Archetype is a game from , originally released 31st December, 1969

Currently Unavailable

Archetype Review

The iPhone has no shortage of first-person shooters. So far, we’ve considered N.O.V.A. and Eliminate Pro to be the cream of the crop. After spending a good deal of time fragging people across the country in Archetype, we are pleased to add this exceptional shooter to the list. Archetype matches the polish and refinement of those earlier games, and brings five-on-five online deathmatches to the table.

According to the gorgeous opening cinematic, there’s been an alien invasion, and that’s why you’re engaging in murderous deathmatches. That’s as far as the story goes, which is fine by us since we’d rather spend our time blasting through meat bags than following a narrative.

While you can create a friend list and play against them, the focus of the game is the Team Deathmatch mode, which pits two teams of up to five players against each other. It generally takes less than a minute from when you hit the button to enter a match to when the match begins, so waiting isn’t much of a problem. Five maps are available, and they’re well varied: some are smaller and more cramped, which makes for higher kill counts; some are full of labyrinthine corridors; and others are more vertically oriented. One issue is that most of the levels are pretty large in order to accommodate 10 players, so when you play with fewer people you might end up running around for a while without seeing anyone. The most enjoyable matches are the ones that are full.

A wolf in the hen house.

Instead of each player having a personal arsenal, weapons are scattered around the maps, and you can carry two at a time. There’s a good mix of weapon types here: your rather weak default rifle, a melee axe, a shotgun, an auto-fire pistol, a missile launcher, and a precision rifle (essentially a sniper rifle that doesn’t zoom). There are also grenades that pack a punch, but their blast radius is small. Some weapons are definitely more powerful than others, so you’ll have an advantage if you learn where they’re placed within the levels. The weapon you’ll want to use also depends on the level. If you usually encounter enemies from a distance, you’ll want to avoid the shotgun.

The controls in Archetype are set up the same way as most other first-person shooters on the platform, with movement mapped to the left side of the screen, aiming to the right, and tap to shoot. There’s no jumping in this game, so tapping the bottom middle of the screen delivers a melee attack with the butt of your gun. Frankly, these are probably the best FPS controls we’ve encountered on the platform– they feel very natural. We had no problem with the default setup, but you can customize the sensitivity, toggle auto-fire, and invert the aim axis if you so desire.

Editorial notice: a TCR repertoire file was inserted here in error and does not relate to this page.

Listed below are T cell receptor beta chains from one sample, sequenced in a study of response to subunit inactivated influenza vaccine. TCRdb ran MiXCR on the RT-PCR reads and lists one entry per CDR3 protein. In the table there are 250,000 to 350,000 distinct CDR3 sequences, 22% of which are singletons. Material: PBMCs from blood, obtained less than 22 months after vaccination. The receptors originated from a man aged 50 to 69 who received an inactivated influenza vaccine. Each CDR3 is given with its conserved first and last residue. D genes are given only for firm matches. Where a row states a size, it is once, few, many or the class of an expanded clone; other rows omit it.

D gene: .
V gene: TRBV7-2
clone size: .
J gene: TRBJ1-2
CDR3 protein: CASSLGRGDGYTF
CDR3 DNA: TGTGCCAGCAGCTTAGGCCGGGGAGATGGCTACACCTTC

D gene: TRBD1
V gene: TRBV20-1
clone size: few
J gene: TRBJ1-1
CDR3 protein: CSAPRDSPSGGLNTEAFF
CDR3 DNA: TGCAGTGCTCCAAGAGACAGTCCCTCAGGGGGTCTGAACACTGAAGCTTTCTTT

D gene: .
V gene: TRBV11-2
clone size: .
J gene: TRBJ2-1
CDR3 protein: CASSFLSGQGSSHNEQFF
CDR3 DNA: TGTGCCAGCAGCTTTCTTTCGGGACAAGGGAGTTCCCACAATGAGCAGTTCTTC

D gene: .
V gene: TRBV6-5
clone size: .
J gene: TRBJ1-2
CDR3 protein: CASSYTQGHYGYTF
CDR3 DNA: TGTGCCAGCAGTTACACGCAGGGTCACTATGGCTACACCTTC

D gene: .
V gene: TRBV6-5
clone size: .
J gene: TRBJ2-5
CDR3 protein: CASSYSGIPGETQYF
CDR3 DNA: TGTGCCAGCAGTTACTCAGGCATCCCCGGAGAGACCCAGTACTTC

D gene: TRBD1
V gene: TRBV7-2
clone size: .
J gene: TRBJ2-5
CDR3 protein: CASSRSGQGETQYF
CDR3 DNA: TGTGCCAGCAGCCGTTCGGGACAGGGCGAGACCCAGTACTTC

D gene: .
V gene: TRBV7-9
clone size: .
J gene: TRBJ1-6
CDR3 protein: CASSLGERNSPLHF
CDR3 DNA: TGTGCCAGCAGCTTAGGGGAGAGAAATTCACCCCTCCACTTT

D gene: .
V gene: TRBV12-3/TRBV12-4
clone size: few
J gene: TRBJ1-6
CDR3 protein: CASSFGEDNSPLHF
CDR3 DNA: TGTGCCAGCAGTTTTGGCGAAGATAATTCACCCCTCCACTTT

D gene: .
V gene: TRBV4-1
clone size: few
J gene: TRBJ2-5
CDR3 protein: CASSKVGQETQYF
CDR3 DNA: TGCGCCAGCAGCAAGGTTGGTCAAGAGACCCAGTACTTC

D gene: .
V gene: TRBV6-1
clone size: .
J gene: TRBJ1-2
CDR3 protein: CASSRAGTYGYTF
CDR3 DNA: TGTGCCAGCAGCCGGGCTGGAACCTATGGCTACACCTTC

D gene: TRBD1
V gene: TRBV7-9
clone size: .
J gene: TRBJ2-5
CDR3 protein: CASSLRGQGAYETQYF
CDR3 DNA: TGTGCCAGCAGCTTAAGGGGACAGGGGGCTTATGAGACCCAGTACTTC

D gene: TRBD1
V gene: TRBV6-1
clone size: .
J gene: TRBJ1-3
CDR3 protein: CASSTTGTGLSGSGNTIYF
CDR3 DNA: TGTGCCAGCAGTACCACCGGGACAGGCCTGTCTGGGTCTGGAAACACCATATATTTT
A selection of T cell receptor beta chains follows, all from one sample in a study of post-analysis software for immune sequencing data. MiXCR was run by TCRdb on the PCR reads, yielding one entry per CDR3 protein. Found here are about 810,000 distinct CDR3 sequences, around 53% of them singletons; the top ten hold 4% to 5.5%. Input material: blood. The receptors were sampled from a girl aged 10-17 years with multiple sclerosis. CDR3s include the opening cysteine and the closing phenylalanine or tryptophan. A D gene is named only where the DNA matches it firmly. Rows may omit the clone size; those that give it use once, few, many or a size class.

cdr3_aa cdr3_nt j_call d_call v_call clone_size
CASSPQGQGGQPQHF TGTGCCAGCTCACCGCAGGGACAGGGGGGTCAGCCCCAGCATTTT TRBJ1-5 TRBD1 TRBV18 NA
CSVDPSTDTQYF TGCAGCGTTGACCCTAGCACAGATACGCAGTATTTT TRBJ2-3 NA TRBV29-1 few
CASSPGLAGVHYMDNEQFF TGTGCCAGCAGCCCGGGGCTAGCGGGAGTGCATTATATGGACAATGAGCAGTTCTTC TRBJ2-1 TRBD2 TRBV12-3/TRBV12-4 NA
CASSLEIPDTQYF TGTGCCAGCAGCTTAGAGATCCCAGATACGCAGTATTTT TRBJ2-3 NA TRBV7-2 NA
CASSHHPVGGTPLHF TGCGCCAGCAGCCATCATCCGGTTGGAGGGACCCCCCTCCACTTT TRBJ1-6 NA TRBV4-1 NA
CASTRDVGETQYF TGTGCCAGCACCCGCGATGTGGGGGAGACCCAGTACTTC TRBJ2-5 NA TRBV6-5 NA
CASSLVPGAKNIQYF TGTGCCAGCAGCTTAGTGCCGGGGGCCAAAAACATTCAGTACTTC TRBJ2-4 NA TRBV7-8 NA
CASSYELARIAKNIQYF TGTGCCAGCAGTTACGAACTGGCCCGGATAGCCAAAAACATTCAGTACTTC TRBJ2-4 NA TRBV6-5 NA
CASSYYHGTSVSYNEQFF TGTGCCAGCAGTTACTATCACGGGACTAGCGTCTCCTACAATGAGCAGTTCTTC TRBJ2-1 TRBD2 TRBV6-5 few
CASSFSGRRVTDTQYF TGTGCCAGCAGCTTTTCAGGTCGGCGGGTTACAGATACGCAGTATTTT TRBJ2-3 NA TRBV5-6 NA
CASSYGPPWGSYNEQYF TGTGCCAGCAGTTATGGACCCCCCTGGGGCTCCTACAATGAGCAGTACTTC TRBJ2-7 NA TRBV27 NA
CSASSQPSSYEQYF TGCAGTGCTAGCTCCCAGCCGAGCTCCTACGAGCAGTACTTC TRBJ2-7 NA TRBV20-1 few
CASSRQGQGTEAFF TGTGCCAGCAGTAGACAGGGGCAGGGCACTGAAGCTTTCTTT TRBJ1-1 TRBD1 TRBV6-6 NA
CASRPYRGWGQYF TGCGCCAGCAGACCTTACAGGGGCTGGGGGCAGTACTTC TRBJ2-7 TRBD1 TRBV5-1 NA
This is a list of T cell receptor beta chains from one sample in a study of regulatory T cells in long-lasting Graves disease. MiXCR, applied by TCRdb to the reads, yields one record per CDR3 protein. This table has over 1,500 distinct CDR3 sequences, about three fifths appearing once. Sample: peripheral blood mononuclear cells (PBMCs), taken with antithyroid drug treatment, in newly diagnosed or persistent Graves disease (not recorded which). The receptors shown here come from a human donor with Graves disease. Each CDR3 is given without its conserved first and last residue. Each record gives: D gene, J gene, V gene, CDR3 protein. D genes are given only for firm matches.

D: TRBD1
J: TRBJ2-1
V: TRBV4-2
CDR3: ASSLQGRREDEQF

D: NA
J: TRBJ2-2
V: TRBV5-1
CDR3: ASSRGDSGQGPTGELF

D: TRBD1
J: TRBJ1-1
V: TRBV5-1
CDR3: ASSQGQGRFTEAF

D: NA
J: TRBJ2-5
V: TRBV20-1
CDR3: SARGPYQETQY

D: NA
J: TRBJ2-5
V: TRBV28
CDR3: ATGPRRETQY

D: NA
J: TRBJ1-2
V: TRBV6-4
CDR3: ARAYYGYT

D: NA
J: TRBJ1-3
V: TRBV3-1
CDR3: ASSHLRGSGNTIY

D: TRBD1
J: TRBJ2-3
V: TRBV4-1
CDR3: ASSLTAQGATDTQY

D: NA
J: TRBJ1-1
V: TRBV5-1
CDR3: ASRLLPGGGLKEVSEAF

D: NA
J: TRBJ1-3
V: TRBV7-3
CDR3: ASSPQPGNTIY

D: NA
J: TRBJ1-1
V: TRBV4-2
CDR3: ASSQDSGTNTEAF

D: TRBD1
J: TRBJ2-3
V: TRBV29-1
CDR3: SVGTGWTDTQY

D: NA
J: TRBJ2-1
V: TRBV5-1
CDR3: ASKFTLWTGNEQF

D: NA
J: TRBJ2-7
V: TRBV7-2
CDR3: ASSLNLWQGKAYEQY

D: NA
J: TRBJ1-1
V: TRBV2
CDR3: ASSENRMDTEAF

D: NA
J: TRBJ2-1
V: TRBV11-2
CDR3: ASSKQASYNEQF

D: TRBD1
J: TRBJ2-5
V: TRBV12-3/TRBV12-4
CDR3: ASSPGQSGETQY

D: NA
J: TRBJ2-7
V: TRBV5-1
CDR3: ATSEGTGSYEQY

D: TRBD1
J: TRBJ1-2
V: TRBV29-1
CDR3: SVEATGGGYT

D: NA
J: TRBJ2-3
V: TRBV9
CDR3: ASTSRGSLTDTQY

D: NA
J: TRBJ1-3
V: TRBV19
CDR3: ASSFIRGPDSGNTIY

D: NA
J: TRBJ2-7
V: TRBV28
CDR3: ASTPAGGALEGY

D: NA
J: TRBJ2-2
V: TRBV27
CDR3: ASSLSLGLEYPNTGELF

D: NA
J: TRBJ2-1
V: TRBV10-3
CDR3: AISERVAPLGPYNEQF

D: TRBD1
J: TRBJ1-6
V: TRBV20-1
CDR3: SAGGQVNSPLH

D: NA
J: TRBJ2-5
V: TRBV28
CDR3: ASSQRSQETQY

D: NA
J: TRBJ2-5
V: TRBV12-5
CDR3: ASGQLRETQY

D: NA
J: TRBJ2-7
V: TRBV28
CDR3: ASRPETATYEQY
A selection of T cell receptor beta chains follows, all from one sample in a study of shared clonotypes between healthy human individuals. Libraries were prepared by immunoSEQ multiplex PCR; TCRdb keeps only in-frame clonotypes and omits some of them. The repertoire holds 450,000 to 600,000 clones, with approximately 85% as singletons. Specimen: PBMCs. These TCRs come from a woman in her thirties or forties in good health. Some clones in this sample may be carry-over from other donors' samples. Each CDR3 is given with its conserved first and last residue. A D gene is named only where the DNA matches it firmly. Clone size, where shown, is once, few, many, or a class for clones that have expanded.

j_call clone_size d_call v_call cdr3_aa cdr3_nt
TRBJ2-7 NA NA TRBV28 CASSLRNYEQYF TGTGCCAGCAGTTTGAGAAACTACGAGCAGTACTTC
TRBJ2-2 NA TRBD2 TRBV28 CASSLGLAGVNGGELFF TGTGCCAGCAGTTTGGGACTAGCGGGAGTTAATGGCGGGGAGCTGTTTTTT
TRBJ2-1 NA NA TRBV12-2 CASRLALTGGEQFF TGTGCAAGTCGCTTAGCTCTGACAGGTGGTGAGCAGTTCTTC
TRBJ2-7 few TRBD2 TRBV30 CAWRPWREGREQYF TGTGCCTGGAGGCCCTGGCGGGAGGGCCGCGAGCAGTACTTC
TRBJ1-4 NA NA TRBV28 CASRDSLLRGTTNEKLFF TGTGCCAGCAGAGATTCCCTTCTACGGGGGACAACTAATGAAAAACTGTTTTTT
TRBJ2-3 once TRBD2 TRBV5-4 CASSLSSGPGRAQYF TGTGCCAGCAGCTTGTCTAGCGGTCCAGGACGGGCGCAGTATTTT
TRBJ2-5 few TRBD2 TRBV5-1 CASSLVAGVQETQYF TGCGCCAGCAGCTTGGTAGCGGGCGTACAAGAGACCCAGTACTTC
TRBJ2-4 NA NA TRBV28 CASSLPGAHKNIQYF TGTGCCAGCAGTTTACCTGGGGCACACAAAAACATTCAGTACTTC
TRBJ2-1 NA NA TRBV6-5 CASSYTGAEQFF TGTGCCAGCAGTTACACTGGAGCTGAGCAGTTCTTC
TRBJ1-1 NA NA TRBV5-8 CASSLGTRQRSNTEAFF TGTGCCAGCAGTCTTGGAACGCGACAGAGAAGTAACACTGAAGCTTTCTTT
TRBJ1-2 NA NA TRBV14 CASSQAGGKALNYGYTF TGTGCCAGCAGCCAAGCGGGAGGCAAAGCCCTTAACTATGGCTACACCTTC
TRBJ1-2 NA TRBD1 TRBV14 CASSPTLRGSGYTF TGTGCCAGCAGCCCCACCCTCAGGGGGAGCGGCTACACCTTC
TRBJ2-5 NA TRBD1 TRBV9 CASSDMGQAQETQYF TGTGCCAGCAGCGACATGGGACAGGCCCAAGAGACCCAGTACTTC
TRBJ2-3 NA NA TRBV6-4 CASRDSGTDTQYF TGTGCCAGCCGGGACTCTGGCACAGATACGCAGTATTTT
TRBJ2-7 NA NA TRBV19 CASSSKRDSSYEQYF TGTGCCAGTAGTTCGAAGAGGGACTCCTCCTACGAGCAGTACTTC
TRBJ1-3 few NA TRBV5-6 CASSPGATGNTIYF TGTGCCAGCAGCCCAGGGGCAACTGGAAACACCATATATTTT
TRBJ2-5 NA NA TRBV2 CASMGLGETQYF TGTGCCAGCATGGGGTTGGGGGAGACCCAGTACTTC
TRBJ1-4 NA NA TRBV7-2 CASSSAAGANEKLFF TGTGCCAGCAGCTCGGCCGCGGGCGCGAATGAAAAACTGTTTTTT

One of the most useful features in the game is the radar that shows you where everyone is in the level. It’s not a detailed by any means, so it just gives you a general idea of which direction and how far away the other players are. This is a great addition to the game, because it keeps the fragging coming fast and furiously.

Have you met my battle axe?

Fans of Eliminate Pro might be disappointed to discover that, while you can level up in Archetype, you can’t boost your character’s stats or purchase new equipment. This keeps things on an even keel, as everyone has an equal opportunity to snag the weapons they want, but it doesn’t instill the sense of character continuity present in Eliminate Pro.

At the end of each round an MVP is awarded, and everyone is granted experience points based on how many kills and deaths they racked up. As you earn points, you level up and ascend the ranks of a military command structure. You also receive achievements in the form of medals for meeting certain requirements in matches. But these accolades are superficial– you’ll see no in-game rewards for attaining them.

Archetype is about as refined as first-person shooters come on the iPhone. The deathmatches are exciting, the controls are brilliant, and the graphics are excellent (they’re even optimized for iPhone 4). While some players will wish it had RPG elements, others will appreciate not having to play against maxed-out powerhouses online. Any way you slice it, if you like deathmatch-style first-person shooters, you’ll love Archetype.

More stories on Archetype